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A closer look at Altruism. A conversation with an Objectivist.

Note: When I first wrote this Post, I was less familiar with Objectivist "Philosophy." I have now come to learn that the Philosophy has many issues. More can be found here: https://rationalwiki.org/wiki/Objectivism  
and Here: http://www.owl232.net/papers/rand5.htm
Needless to say I reject Objectivism entirely.

Is Altruism Bad?

Yesterday, I had a long and interesting conversation with a Philosopher and Ayn Rand proponent named Elliot Temple. You can find the discussion here.

So here are my thoughts on that discussion.

First thing I want to say was that I was impressed at Temple's patience and endurance regarding the discussion. Most people I've had these type of conversations with get tired after an hour maybe two. We went at it for EIGHT hours. Though, it wasn't an instant back and forth as it was done via a type of message board. I don't think it bears any consequence on the veracity of either party, but finding someone that could keep up with me on a prolonged discussion without it getting off the rails was a pleasurable experience. 

My main goal with this discussion was to try to understand why objectivists think that Altruism is bad.
We worked with this particular definition of Altruism -meaning sacrificing yourself for others, putting others before yourself. I had been initially put off by the idea of a philosophy that promotes "selfishness," at least that's how I first saw it. 

The conversation took a few detours but we finally honed in on the idea of "sacrifice." 
Elliot made some very compelling arguments against the idea of sacrifice and I have to admit I think the arguments are solid. The main thing to consider is how an objectivist sees a sacrifice is not how one generally thinks about sacrifice. I brought up the example of donating my time or money to an organization that is looking to improve scientific research. To an Objectivist, this is not a sacrifice because I am pursuing something I value; So it is more of a trade than a sacrifice. 

But does that make Altruism bad? To an Objectivist, I would guess it really does depend on the idea of sacrifice. Could certain forms of Altruism be considered not a sacrifice? Temple answered, "Maybe, but then Rand would say they should be called by a different word since it's a different concept. And she'd be skeptical – there's a reason people are choosing to call it "altruism", which my dictionary says is "the belief in or practice of disinterested and selfless concern for the well-being of others"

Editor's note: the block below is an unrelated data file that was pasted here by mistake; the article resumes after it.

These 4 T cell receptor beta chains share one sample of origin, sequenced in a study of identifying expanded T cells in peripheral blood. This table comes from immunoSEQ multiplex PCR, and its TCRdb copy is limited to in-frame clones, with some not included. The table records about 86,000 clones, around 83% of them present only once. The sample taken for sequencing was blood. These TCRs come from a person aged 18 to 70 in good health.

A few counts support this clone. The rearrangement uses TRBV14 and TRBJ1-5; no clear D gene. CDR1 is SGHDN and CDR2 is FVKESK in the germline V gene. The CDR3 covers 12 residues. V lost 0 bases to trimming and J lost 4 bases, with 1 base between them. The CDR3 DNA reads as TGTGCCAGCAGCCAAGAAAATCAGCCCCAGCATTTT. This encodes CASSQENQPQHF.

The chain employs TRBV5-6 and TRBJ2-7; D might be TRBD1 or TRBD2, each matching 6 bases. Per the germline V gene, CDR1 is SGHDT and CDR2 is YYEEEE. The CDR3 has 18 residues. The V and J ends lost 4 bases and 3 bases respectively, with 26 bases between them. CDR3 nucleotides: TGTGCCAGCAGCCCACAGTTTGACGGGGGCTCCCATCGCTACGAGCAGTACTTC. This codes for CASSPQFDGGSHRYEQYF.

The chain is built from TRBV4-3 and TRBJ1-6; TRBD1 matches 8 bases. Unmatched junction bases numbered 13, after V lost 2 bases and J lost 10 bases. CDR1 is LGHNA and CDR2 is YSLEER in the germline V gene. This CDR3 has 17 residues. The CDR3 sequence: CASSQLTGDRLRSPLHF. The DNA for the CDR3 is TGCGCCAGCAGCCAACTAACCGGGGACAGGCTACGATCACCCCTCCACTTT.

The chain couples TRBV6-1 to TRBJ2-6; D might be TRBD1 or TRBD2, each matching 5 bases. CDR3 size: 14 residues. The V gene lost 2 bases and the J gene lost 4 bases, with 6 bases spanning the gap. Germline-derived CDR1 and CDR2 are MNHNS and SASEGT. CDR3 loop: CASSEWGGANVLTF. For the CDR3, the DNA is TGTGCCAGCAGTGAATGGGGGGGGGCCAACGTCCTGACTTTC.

I am not sure if there is a word to describe the type of Altruism I am thinking of that is not "sacrificial" in the way Objectivists define the term. Perhaps one can make it up and call it "Objective Altruism." I don't know if we will continue the discussion any longer but I'd like to explore this idea a bit further if so. 

I am still unsure how I feel about every idea presented by Temple. It is certainly a different way of thinking; and in some areas, it seems socially impractical. However, these are important topics that require serious thought and dismissing ideas without ever engaging with them is just foolish. I might give Rand a closer look after all!

 It is going to be a while though as I'll be focusing mostly on Deutsch and Popper for the time being in addition to the work I'll be doing for the IDW project #2 which is likely going to be Free Will, but this was a very enjoyable detour. This is in addition to work and classes so Rand might have to wait quite a while. 


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